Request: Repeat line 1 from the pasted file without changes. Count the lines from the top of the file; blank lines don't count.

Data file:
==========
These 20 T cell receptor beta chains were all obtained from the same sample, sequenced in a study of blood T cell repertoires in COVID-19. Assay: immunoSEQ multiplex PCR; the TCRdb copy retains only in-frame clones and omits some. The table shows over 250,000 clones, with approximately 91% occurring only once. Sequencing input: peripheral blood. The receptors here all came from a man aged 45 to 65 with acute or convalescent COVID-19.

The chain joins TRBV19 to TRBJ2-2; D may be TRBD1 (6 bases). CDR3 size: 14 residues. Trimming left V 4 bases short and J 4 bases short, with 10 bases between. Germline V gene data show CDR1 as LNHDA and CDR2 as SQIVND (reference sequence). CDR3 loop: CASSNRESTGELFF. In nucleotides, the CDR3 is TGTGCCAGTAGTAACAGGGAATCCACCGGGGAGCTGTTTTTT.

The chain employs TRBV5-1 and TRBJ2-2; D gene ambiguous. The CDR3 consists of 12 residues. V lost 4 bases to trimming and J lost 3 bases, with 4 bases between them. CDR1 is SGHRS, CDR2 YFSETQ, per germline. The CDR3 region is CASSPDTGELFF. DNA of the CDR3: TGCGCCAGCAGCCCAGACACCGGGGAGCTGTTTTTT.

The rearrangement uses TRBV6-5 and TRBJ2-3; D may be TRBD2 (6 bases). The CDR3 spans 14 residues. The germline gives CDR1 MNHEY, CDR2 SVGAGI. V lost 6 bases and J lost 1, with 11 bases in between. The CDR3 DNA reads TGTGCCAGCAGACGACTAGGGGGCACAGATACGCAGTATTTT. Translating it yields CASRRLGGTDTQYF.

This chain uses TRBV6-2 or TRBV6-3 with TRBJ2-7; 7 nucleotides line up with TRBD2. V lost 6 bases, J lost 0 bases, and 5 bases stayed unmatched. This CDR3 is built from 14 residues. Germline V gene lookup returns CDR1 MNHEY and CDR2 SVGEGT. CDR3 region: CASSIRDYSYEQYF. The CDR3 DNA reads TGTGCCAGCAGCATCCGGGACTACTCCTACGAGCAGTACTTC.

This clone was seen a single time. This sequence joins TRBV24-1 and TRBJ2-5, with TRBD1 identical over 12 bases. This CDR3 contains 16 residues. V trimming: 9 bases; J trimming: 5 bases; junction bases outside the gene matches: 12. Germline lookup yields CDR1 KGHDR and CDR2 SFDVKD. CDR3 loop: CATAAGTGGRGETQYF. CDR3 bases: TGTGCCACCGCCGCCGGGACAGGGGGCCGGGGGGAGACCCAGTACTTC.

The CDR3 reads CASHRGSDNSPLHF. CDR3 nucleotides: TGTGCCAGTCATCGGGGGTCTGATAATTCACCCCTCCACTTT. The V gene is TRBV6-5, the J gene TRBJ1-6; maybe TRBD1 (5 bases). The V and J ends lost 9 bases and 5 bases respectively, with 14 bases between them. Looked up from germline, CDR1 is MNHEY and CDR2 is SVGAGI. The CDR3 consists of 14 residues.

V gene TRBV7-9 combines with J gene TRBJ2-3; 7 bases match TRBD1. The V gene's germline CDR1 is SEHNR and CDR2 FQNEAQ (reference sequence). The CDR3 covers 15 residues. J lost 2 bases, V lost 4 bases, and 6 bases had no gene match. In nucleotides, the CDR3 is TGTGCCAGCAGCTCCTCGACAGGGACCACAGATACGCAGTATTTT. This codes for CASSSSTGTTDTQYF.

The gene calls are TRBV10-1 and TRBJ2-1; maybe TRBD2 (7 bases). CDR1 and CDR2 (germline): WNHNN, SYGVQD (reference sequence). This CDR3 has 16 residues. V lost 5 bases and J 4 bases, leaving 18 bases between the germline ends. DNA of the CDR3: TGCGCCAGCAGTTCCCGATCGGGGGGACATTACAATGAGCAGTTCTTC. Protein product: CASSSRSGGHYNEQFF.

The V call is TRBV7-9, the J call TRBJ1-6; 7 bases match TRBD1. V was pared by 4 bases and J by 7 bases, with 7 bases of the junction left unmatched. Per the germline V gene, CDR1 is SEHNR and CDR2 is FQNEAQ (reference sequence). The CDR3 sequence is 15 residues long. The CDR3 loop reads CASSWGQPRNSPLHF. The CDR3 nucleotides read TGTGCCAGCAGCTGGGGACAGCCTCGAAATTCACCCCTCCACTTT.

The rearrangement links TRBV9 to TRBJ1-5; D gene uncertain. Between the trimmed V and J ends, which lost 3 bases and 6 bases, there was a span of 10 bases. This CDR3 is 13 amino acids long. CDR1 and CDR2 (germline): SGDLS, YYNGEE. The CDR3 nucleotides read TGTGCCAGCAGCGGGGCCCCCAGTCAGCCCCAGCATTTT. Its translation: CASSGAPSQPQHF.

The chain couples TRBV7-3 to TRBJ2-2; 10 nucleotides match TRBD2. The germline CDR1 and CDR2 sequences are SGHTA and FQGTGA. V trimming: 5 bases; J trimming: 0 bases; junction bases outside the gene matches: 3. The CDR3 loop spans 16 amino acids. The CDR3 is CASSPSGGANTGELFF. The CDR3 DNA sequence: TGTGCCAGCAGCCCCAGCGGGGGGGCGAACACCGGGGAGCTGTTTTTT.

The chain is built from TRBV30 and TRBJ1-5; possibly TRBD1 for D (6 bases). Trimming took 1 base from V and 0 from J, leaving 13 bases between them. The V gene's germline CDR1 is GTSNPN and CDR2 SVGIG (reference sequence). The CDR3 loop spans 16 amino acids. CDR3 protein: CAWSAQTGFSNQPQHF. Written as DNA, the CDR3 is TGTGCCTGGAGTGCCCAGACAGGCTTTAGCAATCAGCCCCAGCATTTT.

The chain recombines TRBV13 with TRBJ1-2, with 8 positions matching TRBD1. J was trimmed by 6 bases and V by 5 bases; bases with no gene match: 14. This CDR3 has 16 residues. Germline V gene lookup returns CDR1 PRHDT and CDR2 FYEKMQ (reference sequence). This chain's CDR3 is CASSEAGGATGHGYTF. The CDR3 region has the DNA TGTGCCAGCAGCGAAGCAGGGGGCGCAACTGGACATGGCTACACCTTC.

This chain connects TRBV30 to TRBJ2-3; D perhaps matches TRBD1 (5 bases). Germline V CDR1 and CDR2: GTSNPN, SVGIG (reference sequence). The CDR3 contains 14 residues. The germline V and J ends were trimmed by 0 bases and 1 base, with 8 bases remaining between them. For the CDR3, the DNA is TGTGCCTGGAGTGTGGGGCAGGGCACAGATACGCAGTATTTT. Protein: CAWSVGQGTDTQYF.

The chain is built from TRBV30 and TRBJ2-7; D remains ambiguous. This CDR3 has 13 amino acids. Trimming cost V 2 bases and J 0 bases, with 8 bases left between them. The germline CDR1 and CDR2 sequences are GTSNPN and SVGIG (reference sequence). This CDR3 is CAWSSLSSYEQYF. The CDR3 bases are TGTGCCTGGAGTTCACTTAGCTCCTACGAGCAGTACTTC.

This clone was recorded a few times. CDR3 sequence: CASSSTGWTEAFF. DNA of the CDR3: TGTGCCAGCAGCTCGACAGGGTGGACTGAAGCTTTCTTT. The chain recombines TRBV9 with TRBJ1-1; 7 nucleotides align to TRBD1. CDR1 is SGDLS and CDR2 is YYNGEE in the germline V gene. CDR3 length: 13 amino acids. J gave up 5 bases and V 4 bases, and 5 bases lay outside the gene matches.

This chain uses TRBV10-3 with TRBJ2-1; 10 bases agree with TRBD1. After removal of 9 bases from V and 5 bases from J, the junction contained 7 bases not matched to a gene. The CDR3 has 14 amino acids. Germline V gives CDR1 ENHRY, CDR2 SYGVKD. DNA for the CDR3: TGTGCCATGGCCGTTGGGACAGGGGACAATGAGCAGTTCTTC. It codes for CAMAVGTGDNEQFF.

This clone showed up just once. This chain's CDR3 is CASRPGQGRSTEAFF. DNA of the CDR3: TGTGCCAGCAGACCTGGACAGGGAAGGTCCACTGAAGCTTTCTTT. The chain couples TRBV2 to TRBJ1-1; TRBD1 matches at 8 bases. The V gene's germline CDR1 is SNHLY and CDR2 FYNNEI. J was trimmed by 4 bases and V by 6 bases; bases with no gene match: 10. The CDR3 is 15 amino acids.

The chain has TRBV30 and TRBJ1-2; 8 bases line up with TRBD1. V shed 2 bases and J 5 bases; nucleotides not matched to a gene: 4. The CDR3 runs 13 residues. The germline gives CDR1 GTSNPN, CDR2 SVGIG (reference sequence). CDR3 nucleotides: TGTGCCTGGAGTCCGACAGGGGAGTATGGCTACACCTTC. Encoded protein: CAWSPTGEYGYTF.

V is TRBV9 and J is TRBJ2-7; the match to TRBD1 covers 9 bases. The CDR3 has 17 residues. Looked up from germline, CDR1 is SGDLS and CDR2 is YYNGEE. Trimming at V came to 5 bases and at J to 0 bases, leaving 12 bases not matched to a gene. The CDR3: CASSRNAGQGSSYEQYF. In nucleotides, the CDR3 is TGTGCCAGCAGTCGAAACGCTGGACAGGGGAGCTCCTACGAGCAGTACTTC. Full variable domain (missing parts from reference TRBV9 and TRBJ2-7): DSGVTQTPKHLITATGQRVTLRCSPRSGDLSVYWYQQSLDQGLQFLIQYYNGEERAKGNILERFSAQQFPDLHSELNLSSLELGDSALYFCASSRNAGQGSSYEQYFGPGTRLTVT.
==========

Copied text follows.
These 20 T cell receptor beta chains were all obtained from the same sample, sequenced in a study of blood T cell repertoires in COVID-19. Assay: immunoSEQ multiplex PCR; the TCRdb copy retains only in-frame clones and omits some. The table shows over 250,000 clones, with approximately 91% occurring only once. Sequencing input: peripheral blood. The receptors here all came from a man aged 45 to 65 with acute or convalescent COVID-19.